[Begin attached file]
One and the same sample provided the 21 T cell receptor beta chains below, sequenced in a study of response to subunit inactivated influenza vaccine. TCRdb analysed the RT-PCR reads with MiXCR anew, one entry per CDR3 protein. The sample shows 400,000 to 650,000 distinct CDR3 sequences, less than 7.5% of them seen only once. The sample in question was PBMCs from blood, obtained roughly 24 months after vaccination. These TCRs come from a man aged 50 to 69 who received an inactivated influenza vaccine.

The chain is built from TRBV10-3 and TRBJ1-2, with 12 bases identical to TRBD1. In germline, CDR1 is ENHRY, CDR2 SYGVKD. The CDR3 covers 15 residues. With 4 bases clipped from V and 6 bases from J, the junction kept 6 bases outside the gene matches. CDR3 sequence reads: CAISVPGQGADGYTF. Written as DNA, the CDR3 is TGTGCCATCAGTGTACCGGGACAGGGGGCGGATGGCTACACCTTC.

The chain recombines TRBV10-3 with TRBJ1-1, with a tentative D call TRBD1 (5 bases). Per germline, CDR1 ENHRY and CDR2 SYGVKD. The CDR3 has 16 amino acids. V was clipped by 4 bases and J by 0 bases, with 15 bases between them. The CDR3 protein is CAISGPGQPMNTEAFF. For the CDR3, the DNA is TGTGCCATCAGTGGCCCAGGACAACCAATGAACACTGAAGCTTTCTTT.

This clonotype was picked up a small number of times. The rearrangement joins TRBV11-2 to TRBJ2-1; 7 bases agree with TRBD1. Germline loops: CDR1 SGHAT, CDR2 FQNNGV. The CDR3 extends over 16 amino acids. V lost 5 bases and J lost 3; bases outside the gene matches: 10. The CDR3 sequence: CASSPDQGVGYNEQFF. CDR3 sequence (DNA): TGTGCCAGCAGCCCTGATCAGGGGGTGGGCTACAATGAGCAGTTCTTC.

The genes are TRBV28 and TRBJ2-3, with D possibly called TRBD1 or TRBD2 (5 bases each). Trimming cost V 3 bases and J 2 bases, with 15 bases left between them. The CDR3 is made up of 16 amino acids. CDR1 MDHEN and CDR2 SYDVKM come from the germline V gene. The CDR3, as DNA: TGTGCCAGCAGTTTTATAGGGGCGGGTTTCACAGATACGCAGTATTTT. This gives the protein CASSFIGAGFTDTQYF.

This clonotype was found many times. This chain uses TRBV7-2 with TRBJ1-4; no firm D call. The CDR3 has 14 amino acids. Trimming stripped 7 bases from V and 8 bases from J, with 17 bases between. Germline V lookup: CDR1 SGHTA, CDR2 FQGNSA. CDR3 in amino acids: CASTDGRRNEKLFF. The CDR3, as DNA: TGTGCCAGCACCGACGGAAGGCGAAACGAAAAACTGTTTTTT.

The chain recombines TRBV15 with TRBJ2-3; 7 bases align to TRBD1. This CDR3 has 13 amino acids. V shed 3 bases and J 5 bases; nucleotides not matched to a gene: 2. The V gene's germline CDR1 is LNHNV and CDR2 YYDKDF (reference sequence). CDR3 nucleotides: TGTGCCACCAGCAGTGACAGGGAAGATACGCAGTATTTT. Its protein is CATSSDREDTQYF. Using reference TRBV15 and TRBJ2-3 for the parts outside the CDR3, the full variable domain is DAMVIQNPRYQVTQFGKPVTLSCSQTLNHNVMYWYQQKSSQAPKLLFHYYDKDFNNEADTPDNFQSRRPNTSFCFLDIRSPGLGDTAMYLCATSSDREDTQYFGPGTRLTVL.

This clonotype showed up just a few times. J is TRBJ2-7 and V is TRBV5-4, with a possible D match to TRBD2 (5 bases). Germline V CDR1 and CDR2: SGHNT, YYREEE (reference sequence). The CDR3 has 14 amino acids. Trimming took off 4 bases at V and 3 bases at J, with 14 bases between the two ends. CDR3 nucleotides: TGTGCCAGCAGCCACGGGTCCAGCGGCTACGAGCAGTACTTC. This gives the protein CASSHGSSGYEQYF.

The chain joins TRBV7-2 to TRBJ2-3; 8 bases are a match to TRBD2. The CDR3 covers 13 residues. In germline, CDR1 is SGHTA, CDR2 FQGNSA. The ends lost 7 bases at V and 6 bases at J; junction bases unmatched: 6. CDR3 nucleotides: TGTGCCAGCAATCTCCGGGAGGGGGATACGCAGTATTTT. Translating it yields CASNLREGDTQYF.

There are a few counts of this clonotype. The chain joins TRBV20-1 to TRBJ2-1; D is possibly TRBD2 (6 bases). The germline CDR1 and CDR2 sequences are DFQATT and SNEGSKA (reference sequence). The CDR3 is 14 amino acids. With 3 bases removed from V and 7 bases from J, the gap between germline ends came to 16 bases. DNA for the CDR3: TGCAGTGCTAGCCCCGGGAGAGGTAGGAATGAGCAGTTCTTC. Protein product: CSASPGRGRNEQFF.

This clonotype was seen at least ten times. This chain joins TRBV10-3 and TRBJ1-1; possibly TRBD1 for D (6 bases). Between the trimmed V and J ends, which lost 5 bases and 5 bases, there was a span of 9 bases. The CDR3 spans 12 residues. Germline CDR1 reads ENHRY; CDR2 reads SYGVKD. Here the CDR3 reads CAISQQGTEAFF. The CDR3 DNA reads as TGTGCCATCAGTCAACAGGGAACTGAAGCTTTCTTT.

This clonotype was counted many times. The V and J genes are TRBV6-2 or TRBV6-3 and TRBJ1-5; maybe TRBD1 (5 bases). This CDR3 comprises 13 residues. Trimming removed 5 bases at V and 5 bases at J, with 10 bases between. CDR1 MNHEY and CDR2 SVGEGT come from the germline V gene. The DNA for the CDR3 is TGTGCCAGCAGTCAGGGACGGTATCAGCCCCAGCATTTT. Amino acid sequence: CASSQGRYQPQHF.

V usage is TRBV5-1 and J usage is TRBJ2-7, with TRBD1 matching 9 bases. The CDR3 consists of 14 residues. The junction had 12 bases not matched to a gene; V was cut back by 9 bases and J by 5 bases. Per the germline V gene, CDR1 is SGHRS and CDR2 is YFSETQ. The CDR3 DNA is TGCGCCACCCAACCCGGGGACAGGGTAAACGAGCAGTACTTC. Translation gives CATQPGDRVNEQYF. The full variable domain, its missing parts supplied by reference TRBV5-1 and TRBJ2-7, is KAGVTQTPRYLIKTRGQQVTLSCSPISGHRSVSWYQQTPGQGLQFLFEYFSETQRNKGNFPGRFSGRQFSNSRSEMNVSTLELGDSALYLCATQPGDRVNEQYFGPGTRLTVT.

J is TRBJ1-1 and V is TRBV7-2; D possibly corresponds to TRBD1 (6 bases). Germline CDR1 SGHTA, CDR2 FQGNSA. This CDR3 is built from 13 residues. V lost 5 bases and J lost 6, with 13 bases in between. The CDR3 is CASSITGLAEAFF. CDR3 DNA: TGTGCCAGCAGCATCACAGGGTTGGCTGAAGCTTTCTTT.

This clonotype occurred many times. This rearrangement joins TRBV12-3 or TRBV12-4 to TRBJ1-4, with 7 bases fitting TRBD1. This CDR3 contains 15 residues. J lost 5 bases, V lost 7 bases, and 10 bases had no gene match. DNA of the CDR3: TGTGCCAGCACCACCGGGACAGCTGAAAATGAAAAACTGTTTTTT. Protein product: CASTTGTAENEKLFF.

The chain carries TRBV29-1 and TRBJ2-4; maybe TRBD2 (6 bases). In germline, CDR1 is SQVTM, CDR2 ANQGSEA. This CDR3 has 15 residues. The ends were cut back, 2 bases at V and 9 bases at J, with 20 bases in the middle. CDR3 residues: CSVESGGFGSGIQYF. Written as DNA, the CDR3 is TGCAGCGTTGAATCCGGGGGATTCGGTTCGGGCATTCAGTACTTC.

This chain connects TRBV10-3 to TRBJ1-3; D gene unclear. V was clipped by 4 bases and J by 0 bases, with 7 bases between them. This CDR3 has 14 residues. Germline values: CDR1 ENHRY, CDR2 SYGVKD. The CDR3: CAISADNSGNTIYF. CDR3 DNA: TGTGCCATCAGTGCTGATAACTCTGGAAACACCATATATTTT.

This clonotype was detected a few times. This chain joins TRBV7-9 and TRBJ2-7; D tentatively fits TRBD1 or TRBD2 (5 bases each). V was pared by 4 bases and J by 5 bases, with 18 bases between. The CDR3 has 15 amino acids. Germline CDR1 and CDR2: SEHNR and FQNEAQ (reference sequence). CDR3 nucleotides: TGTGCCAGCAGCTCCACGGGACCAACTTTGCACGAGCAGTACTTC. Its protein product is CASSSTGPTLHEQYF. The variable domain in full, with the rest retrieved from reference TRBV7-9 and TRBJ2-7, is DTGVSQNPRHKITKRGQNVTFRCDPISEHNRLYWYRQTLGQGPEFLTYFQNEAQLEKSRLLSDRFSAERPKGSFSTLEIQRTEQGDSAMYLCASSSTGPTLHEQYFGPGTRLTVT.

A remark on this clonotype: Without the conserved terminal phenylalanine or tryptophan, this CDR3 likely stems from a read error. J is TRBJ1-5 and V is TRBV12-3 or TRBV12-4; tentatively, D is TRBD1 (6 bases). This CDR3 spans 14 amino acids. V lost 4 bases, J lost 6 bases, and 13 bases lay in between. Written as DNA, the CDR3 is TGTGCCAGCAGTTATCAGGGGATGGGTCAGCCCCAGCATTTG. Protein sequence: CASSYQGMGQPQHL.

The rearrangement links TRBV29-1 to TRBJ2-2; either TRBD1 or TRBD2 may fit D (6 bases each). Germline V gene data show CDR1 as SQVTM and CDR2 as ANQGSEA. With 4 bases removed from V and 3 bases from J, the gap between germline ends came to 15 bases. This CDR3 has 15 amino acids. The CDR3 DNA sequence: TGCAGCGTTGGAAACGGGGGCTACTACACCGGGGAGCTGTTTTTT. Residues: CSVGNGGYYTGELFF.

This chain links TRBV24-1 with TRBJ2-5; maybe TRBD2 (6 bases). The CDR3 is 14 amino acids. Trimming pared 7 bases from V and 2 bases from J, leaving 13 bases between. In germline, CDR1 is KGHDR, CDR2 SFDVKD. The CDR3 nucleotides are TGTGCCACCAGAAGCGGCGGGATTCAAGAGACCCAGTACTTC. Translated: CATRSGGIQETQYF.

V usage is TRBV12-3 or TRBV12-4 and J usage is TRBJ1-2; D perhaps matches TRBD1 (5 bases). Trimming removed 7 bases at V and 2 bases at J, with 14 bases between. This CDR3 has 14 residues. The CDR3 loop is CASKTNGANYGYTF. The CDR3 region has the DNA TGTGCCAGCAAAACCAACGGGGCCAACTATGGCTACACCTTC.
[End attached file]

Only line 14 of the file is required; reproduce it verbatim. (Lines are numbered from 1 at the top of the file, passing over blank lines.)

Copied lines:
J is TRBJ1-1 and V is TRBV7-2; D possibly corresponds to TRBD1 (6 bases). Germline CDR1 SGHTA, CDR2 FQGNSA. This CDR3 is built from 13 residues. V lost 5 bases and J lost 6, with 13 bases in between. The CDR3 is CASSITGLAEAFF. CDR3 DNA: TGTGCCAGCAGCATCACAGGGTTGGCTGAAGCTTTCTTT.